- The Washington Times - Tuesday, April 21, 2015

The illegal immigrant accused of killing a former “America’s Next Top Model” contestant and three others in a drug-fueled spree was a known gang member with drug arrests on his record at the time he was approved for President Obama’s amnesty for Dreamers, a top lawmaker revealed Tuesday.

U.S. Citizenship and Immigration Services now acknowledges that it bungled the case two years ago when it approved the man for amnesty. The agency said it has revoked his status — a month after he was arrested and charged with murder in connection with four deaths in North Carolina.

“Based on standard procedures and processes in place at the time, the [deferred action] request and related employment authorization should not have been approved,” USCIS Director Leon Rodriguez said about his agency’s catastrophic error in approving Emmanuel Jesus Rangel-Hernandez.

The case has become a black eye on Mr. Obama’s 2012 amnesty for Dreamers, known in governmentspeak as Deferred Action for Childhood Arrivals, which has approved more than 600,000 applications.

Mr. Obama insisted that he could administer his program to keep mostly law-abiding illegal immigrants in the U.S. without any fear of deportation while weeding out serious criminals who he said should be deported.

But information Mr. Rodriguez submitted last week to Senate Judiciary Committee Chairman Chuck Grassley, Iowa Republican, and North Carolina’s two U.S. senators, also Republicans, suggests that gang members besides Mr. Rangel-Hernandez have been granted approval under the deportation amnesty.

USCIS said at least 20 others who were approved for amnesty under Deferred Action for Childhood Arrivals had suspected gang ties listed in the key federal database.

Homeland Security officials specifically identified gang ties as a reason for Dreamers to be disqualified from amnesty.

Mr. Grassley said the agency either missed Mr. Rangel-Hernandez’s gang ties because it didn’t check its own databases, or else the agency knew and approved Mr. Rangel-Hernandez anyway.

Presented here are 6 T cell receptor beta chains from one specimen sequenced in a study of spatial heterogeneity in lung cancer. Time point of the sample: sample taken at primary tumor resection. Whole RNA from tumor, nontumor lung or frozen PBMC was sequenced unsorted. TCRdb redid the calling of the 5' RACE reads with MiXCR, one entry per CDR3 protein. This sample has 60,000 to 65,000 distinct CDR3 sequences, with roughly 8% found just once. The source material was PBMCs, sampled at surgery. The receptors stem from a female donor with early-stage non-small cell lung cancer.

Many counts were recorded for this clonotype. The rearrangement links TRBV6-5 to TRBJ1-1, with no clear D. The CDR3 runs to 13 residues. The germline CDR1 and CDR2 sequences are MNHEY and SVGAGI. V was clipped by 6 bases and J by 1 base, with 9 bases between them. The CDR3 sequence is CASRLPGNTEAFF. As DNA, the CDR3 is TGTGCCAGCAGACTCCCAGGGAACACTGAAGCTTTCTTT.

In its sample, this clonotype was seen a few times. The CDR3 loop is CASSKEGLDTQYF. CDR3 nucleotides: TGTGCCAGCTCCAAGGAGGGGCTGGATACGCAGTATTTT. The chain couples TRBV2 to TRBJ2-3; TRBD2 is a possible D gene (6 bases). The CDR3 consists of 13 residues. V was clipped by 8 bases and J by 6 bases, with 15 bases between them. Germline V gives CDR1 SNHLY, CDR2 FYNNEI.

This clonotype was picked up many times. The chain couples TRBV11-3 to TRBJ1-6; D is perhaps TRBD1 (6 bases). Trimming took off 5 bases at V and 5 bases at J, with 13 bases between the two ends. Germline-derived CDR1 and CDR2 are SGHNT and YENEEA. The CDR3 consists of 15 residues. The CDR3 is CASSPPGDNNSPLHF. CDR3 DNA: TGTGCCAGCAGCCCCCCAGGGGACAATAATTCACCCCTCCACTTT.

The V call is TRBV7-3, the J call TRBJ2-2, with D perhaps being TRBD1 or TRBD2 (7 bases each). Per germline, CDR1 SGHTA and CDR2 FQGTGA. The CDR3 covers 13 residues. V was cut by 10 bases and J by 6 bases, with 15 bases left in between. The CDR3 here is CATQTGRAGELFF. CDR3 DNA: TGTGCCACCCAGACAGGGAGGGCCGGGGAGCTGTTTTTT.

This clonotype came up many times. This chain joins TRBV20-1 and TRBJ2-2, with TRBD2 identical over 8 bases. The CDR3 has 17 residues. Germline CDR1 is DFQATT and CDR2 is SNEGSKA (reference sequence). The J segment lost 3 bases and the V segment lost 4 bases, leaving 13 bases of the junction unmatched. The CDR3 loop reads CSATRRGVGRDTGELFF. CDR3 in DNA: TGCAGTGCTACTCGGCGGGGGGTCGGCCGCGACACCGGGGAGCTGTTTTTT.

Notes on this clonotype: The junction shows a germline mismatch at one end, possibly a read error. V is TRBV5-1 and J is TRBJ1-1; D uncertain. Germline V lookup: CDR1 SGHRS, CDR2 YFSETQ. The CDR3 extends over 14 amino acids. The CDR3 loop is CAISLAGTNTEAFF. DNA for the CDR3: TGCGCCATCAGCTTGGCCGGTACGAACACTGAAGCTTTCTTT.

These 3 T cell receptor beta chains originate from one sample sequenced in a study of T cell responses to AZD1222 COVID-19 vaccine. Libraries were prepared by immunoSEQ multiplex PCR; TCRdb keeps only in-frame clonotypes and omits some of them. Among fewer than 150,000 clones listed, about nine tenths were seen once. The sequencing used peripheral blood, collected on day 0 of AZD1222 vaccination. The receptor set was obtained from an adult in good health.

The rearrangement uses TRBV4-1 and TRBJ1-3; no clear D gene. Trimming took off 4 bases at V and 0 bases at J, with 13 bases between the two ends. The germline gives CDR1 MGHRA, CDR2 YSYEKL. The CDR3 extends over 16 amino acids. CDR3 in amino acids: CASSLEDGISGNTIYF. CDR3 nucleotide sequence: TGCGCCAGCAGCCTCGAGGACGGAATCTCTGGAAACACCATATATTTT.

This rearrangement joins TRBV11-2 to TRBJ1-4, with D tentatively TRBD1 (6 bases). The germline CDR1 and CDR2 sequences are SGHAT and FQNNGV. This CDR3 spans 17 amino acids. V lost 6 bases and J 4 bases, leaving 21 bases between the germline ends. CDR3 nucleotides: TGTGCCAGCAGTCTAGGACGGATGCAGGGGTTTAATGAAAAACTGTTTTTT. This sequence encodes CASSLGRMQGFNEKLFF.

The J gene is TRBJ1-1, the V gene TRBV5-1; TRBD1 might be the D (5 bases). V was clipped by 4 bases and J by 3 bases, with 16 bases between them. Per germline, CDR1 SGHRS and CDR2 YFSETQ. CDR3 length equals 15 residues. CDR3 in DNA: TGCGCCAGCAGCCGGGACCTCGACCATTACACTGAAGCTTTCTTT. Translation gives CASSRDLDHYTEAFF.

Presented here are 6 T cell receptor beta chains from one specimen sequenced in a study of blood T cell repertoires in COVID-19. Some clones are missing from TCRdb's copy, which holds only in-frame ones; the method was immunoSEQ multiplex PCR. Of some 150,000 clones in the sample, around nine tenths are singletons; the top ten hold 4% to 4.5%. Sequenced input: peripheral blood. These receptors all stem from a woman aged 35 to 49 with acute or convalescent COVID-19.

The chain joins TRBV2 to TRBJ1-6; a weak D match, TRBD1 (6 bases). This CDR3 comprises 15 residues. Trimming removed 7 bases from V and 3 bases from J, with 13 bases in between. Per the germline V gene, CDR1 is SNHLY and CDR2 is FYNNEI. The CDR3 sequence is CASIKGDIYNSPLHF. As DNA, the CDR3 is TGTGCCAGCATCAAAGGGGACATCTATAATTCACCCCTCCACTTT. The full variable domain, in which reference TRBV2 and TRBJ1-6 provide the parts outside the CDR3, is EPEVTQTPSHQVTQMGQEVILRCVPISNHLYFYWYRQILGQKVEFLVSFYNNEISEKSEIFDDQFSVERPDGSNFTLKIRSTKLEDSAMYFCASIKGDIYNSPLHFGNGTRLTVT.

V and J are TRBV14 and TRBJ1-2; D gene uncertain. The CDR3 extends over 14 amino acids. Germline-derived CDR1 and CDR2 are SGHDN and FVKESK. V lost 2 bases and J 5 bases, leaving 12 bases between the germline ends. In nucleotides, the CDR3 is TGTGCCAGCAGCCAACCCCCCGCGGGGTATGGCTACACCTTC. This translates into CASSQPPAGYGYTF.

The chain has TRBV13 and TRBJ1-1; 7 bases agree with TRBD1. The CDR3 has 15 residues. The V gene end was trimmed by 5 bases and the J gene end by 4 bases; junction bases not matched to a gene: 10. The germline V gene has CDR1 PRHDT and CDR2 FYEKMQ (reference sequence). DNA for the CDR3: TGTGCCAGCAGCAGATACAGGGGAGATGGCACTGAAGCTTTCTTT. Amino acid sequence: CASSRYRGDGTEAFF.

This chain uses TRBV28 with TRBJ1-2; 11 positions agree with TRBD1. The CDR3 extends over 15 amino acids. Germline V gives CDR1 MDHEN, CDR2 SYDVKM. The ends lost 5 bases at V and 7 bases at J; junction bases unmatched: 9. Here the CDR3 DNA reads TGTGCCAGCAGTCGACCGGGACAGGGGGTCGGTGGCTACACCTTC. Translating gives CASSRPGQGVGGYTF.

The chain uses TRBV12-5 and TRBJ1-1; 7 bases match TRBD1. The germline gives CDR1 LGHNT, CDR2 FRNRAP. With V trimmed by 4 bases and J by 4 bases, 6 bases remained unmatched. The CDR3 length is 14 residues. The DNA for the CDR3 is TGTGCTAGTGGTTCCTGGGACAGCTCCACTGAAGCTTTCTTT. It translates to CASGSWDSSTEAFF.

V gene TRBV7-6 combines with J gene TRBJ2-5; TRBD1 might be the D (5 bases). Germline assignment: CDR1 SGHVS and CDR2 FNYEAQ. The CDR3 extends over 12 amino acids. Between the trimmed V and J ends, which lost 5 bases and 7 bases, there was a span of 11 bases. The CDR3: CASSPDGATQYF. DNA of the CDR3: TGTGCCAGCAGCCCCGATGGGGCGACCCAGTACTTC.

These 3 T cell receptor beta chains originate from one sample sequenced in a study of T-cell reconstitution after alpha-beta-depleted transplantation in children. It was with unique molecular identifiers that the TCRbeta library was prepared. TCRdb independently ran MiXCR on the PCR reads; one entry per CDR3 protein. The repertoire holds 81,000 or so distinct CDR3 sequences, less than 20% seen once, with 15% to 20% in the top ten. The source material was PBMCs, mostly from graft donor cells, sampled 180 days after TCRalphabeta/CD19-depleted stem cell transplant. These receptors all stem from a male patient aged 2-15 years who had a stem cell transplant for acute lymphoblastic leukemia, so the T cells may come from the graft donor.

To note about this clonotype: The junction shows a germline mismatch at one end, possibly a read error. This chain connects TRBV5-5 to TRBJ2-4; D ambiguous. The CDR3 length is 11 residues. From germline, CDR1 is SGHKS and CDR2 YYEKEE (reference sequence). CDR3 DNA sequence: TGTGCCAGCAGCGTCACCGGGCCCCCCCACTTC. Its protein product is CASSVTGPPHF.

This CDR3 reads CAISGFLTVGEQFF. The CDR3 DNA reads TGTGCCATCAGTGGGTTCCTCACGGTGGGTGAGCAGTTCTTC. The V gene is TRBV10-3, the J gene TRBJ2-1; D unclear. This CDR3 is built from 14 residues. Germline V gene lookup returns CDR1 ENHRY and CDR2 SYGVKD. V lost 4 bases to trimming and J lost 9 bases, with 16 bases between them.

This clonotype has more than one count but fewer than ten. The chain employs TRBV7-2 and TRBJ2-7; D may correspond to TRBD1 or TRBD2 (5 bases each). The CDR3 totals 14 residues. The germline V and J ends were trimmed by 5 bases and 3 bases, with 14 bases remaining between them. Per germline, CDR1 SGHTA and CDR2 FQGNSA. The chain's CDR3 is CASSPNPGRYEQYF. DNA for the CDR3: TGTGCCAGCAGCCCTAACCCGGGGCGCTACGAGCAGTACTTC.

“It’s no secret that USCIS staff is under intense pressure to approve every DACA application that comes across their desk, and based on this information, it’s clear that adequate protocols are not in place to protect public safety,” Mr. Grassley said. “The fact is that this tragedy could have been avoided if the agency had a zero-tolerance policy with regard to criminal aliens and gang members.”

Mr. Rodriguez’s letter did not say which of those occurred, and the agency didn’t immediately respond to follow-up questions about the letter — including whether anyone has been disciplined for the error.

He said he couldn’t estimate how many illegal immigrants were denied amnesty because of gang ties because his agency doesn’t track that information.

Mr. Rodriguez did say he has put his officers through retraining in light of the case, making sure officers know how to use the background check database and are aware of when they are supposed to deny applications based on gang connections.

Mr. Rangel-Hernandez’s amnesty has been revoked, though he remains in the U.S. awaiting trial on the murder charges, the director said.

Police have accused Mr. Rangel-Hernandez of killing Mirjana Puhar, a contestant last year on the “Top Model” program, and three others in two shootings in North Carolina this year.

Puhar also was an immigrant. She was born in Serbia but fled with her family at age 5 after war broke out, The Charlotte Observer reported.

Mr. Rangel-Hernandez was facing deportation at the time the administration approved him for the amnesty on Aug. 26, 2013, granting him two-year legal status and a work permit. After Mr. Rangel-Hernandez was granted the amnesty, an immigration judge dismissed the deportation case and allowed him to stay in the U.S.

The 2012 amnesty for Dreamers — young adults considered the most sympathetic figures in the immigration debate — is still in effect. But a federal judge has halted Mr. Obama’s expanded amnesty, announced in November, which applies to illegal immigrant parents of children who are U.S. citizens.
As many as 5 million illegal immigrants could qualify for the expanded amnesty.

Mr. Obama’s attorneys have filed court papers asking for the amnesty to be restarted. An appeals court last week heard oral arguments on the request, with judges paying particular attention to how thoroughly USCIS was conducting background checks.

The revelations this week could dent the administration’s case.
According to the immigration agency, several hundred people have had their amnesty revoked for gang ties: 28 in 2013, 131 in 2014 and 123 so far this year.

Sen. Thom Tillis, North Carolina Republican, insisted that the agency start performing better background checks. Sen. Richard Burr, the state’s other Republican senator, called the agency’s acknowledgment that it approved Mr. Rangel-Hernandez “chilling” and said it proved that the administration wasn’t following through on its vow to protect public safety.

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